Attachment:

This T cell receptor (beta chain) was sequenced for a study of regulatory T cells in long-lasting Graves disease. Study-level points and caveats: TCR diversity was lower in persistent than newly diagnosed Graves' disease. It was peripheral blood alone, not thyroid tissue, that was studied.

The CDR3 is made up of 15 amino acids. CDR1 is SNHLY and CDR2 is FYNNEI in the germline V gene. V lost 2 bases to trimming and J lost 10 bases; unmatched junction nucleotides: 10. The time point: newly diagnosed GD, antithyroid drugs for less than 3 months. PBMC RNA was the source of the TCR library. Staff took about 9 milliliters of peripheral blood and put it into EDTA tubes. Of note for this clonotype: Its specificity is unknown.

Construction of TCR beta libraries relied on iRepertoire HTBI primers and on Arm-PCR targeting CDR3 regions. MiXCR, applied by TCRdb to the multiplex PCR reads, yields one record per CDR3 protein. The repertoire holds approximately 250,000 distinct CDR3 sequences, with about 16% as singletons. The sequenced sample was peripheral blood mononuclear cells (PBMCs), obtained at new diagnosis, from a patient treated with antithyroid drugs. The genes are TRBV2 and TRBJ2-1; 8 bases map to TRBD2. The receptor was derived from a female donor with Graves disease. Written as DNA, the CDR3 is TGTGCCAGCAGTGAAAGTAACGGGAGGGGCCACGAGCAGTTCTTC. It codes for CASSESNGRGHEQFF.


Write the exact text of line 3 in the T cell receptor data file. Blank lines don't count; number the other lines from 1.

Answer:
Construction of TCR beta libraries relied on iRepertoire HTBI primers and on Arm-PCR targeting CDR3 regions. MiXCR, applied by TCRdb to the multiplex PCR reads, yields one record per CDR3 protein. The repertoire holds approximately 250,000 distinct CDR3 sequences, with about 16% as singletons. The sequenced sample was peripheral blood mononuclear cells (PBMCs), obtained at new diagnosis, from a patient treated with antithyroid drugs. The genes are TRBV2 and TRBJ2-1; 8 bases map to TRBD2. The receptor was derived from a female donor with Graves disease. Written as DNA, the CDR3 is TGTGCCAGCAGTGAAAGTAACGGGAGGGGCCACGAGCAGTTCTTC. It codes for CASSESNGRGHEQFF.